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How does setting and atmosphere contribute to suspense in "The Black Cat" and "The Red Room"? It is especially important in short stories to create suspense very quickly. In

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How does setting and atmosphere contribute to suspense in "The Black Cat" and "The Red Room"? It is especially important in short stories to create suspense very quickly. In both "The Red Room" and "The Black Cat" the authors build up an atmosphere almost immediately. Both stories are similar in that they are both told in the first person. This makes the stories seem more personal and the reader feels involved as they experience similar emotions. If anything is described to sound foreboding or eerie then this is a description of the protagonist's feelings. For example in "The Red Room" the reader is told one of the old men has a "withered arm" about six times in the opening of the narrative. As the narrative is being told by the protagonist, this shows he finds this disturbing, showing the reader that his apparent confidence is phoney. The beginning of each story has a different tone. It is a sinister tone that starts "The Black Cat" where the persona has resigned to death- "But tomorrow I die," This automatically builds up suspense because the reader immediately wonders why the persona will die, how does he know? This contrasts with the opening of "The Red Room" where the tone is confident and pompous. ...read more.


However, the protagonist describes the old man talking to him at the end "no longer as one who greets an intruder, but as one who grieves for a broken friend." This obvious human quality is a complete contrast to the beginning. After his suffering he is no longer scared but glad to be in company because wants to feel safe. Therefore the negative remarks about the old people are replaced by the positive. Edgar Allen Poe uses the psychological complexity of the protagonist to create tension and entice the reader to read on in "The Black Cat". The narrative explores the evils of alcohol and the speed at which humans can be infected; in fact Poe calls it a "disease". Poe speaks from personal experience about the evils of alcohol. Another theme is perverseness and its place as one of the evils in human nature. Poe makes the reader feel shame for the terrible flaws of humanity. As the narrative is written in the first person it seems to take the form of a confession. The protagonist begins writing as if it is to someone because he says "I neither expect nor solicit belief". He is implying that he does not care if the reader believes he needs to clear his conscience. ...read more.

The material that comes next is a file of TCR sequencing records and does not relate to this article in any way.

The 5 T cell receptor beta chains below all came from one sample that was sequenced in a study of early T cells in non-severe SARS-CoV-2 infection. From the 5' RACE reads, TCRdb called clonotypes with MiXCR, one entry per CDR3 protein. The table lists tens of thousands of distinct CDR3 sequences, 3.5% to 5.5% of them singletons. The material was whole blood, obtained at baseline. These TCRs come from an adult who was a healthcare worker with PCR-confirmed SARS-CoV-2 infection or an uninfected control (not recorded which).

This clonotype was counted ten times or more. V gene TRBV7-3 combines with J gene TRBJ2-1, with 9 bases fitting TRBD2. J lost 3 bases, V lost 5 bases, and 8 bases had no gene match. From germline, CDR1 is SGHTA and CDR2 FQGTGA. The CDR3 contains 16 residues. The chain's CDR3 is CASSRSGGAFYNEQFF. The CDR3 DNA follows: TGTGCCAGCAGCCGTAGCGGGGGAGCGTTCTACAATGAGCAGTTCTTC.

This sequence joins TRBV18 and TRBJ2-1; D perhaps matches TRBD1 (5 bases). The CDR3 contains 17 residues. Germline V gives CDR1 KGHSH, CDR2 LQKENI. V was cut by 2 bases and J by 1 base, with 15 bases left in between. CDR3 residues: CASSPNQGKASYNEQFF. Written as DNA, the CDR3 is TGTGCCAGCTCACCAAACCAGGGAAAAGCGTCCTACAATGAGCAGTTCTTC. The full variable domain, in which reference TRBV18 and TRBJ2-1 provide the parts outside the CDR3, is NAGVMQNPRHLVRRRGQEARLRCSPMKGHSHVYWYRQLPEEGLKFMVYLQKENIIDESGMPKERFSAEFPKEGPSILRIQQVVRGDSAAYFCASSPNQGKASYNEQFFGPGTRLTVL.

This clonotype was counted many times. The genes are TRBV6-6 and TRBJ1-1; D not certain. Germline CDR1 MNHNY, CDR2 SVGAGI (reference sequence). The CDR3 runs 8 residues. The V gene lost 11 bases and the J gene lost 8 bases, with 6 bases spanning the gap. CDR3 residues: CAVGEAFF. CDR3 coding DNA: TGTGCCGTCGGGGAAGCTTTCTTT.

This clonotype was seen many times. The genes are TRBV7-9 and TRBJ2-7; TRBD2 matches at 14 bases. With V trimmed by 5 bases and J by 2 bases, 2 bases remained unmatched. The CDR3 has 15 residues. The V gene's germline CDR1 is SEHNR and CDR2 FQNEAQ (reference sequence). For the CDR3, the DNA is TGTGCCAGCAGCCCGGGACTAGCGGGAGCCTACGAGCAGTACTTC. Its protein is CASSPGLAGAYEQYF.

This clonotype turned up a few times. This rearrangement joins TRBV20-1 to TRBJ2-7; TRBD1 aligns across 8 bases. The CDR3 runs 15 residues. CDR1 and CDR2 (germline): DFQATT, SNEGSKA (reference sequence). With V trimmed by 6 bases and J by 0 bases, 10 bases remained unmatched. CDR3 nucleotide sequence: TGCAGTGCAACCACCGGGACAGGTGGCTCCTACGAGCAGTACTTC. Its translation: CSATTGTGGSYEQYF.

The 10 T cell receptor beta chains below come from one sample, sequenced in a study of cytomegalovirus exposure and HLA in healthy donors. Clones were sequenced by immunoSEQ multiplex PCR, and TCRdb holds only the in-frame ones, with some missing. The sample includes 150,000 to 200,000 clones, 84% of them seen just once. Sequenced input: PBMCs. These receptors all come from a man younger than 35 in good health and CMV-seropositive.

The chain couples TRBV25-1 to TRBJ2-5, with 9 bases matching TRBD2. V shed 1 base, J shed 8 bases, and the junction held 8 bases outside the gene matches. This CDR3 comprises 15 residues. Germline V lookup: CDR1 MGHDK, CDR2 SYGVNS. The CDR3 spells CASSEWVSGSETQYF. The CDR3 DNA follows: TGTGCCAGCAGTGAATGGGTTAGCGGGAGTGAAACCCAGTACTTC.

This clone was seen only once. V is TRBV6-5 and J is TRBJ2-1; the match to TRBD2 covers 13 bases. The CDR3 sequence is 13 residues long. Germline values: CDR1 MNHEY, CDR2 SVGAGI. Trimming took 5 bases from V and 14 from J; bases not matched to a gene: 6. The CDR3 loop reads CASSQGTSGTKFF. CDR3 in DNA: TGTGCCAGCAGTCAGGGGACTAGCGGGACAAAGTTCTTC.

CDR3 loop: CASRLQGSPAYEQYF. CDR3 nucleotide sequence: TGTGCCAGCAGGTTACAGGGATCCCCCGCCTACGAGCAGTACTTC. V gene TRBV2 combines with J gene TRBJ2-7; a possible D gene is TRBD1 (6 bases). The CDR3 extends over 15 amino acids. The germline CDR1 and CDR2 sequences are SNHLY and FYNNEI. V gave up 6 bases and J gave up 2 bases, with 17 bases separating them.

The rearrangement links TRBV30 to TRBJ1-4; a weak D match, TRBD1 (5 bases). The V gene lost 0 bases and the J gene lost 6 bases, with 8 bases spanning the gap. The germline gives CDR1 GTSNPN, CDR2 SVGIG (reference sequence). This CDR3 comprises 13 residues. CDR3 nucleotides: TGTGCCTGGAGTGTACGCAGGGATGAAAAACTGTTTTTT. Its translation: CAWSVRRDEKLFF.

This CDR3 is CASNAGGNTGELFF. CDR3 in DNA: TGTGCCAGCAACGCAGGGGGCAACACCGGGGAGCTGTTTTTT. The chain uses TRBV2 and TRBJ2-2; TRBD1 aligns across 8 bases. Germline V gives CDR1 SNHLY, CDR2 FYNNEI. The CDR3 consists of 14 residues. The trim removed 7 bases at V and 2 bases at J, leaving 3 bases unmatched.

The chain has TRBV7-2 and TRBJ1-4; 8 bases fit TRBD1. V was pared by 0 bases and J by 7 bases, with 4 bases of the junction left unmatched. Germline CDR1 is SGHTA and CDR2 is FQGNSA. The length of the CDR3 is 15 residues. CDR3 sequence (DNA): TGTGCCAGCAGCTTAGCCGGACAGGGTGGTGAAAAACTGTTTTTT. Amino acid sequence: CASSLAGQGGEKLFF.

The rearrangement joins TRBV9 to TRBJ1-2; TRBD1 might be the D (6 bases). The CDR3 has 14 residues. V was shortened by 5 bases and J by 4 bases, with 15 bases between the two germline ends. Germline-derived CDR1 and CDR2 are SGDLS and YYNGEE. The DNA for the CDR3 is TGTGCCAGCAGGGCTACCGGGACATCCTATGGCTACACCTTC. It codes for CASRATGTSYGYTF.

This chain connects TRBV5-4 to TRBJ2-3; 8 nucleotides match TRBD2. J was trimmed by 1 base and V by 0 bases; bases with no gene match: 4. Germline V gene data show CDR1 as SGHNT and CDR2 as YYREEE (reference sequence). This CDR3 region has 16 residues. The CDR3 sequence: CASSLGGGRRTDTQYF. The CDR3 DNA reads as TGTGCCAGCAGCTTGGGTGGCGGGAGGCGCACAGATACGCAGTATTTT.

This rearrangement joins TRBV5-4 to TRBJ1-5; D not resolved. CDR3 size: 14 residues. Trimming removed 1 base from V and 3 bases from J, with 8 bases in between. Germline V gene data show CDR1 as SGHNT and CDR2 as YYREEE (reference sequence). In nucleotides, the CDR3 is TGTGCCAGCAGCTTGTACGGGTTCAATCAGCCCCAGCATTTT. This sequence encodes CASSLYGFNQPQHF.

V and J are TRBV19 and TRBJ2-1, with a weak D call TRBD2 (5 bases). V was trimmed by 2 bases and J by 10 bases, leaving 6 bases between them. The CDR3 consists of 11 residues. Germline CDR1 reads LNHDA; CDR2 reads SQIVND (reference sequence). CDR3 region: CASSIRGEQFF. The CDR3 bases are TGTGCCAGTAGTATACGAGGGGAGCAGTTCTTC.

This simple language at key points means the action is not obscured by complex vocabulary. However, when the emotions felt are more important than the action, the language is more complex to encourage the reader to empathise with the protagonist. Both short stories are successful in that they effectively create suspense and engage the reader. "The Black Cat" can be interpreted on many levels. It can be read as a story about an unlucky sequence of events but it is also contains superstition, perverseness and the evils of alcohol. Poe creates a very complex character which fascinates the reader. He discusses a variety of philosophical and sociological issues. The suspense comes from the dilemma of the character but there is also shame because Poe suggests his actions are something all humans are capable of doing. "The Red Room" on the other hand is a frightening but nonetheless enjoyable read because of the detailed description of the setting. The description of the protagonist when in the red room is well written and the reader feels his fear. Suspense is created from his earlier over confidence and we wait for something bad to happen. I prefer "The Black Cat" because the description is so thorough; the story is dramatic and demonstrates a complex range of emotions. Matthew Barden ...read more.

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